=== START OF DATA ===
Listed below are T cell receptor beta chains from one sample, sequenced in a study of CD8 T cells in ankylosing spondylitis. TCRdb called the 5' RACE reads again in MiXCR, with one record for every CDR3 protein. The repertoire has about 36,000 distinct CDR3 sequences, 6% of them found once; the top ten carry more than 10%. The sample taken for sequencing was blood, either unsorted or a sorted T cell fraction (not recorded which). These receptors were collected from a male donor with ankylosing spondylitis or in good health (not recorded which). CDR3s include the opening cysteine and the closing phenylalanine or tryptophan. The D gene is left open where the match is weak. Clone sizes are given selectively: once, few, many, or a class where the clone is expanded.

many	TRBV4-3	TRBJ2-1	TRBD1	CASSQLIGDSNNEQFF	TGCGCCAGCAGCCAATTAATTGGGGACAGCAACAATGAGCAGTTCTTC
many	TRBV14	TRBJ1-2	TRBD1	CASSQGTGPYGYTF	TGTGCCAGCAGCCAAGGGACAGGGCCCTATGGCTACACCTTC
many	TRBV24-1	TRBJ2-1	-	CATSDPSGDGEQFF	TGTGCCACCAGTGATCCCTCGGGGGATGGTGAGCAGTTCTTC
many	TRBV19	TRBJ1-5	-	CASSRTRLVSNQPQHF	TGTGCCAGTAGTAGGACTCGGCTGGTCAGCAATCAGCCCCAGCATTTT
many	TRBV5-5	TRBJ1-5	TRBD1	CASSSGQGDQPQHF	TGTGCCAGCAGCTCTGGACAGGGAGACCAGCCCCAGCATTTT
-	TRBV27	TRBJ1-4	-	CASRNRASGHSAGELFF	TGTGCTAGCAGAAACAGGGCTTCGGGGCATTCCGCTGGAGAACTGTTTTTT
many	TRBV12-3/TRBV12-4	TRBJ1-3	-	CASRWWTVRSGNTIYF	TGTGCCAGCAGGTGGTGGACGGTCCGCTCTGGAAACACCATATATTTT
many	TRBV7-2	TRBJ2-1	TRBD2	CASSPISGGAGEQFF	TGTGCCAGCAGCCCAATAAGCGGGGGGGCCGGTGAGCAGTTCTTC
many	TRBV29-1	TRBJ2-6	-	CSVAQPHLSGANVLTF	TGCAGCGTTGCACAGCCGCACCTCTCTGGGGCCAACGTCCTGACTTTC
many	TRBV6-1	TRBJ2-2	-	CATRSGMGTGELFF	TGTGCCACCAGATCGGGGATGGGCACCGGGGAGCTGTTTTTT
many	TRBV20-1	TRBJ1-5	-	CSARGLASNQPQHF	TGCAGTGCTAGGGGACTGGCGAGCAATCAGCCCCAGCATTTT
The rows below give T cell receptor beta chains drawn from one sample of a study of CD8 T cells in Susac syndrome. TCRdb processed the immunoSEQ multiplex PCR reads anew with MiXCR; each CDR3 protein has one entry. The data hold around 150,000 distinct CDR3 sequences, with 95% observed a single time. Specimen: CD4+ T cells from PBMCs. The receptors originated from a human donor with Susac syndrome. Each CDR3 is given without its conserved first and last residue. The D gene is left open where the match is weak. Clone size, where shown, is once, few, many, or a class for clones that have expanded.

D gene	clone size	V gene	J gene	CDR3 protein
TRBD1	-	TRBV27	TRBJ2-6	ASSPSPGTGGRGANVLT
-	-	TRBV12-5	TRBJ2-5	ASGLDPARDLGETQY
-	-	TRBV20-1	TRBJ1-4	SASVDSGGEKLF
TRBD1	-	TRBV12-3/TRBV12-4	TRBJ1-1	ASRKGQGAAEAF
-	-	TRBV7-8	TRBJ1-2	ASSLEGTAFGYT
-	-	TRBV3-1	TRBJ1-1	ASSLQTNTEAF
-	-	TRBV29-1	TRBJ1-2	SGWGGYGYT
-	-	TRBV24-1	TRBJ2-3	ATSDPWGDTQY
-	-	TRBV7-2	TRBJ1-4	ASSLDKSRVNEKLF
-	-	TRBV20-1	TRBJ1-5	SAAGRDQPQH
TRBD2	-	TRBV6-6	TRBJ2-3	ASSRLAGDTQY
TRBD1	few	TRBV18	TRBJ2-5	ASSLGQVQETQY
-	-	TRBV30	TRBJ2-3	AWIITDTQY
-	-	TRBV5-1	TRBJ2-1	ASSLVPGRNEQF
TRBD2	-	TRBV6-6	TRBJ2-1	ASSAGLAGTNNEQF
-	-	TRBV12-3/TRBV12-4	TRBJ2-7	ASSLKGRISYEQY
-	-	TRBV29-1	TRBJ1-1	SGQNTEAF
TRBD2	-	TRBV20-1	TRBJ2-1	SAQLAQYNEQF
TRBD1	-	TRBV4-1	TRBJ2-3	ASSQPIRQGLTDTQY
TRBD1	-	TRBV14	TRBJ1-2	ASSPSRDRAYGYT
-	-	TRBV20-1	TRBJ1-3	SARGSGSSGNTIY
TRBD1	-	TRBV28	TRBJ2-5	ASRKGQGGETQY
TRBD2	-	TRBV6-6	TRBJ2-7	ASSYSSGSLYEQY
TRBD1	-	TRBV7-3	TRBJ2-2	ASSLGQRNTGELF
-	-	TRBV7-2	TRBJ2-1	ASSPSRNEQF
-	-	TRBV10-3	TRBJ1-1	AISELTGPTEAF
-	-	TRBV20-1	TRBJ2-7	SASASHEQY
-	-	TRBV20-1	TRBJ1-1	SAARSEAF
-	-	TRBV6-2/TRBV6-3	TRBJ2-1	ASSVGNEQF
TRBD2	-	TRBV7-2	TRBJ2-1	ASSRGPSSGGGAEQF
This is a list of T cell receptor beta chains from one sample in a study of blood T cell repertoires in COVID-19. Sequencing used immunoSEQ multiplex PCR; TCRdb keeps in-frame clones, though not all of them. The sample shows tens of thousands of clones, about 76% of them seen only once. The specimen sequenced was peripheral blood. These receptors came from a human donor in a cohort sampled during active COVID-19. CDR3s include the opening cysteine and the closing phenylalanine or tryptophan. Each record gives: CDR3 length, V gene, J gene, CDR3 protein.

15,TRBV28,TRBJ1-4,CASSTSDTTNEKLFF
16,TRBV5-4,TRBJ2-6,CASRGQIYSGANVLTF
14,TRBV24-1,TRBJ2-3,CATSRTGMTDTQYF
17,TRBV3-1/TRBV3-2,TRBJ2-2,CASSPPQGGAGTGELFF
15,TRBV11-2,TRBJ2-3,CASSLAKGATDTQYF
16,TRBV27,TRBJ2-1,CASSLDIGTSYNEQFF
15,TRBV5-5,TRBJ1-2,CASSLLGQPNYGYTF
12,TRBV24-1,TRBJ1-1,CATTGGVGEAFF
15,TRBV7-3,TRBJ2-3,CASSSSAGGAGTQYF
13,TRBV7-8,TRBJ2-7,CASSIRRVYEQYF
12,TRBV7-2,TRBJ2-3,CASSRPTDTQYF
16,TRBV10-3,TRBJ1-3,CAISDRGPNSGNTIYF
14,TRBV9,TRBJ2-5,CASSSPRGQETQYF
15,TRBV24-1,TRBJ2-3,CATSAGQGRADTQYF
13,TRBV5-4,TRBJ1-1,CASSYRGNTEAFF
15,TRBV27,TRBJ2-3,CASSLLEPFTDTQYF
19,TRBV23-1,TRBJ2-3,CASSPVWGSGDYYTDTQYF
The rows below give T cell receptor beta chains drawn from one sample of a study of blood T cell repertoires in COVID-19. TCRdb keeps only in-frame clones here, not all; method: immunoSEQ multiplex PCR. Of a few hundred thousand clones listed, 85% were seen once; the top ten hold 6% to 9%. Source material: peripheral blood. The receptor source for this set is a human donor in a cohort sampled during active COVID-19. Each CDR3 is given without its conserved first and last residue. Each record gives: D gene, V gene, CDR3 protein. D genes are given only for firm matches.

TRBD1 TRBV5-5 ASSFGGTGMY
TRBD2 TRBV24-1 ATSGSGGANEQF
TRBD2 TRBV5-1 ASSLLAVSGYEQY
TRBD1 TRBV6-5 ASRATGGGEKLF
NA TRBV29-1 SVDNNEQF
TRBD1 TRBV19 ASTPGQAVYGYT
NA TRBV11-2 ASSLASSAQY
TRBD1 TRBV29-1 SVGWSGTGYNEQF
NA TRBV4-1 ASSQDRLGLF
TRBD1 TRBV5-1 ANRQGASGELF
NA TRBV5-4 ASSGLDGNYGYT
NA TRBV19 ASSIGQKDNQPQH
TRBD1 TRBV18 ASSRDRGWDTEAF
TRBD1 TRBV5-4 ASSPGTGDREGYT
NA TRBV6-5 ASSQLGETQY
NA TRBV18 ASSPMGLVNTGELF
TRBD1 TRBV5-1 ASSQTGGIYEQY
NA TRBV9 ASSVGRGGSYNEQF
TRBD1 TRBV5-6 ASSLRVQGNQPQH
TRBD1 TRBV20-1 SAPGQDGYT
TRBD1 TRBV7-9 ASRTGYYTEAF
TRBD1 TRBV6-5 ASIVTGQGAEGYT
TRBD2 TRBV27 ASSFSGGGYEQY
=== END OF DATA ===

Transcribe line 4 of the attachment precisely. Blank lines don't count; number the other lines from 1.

many	TRBV24-1	TRBJ2-1	-	CATSDPSGDGEQFF	TGTGCCACCAGTGATCCCTCGGGGGATGGTGAGCAGTTCTTC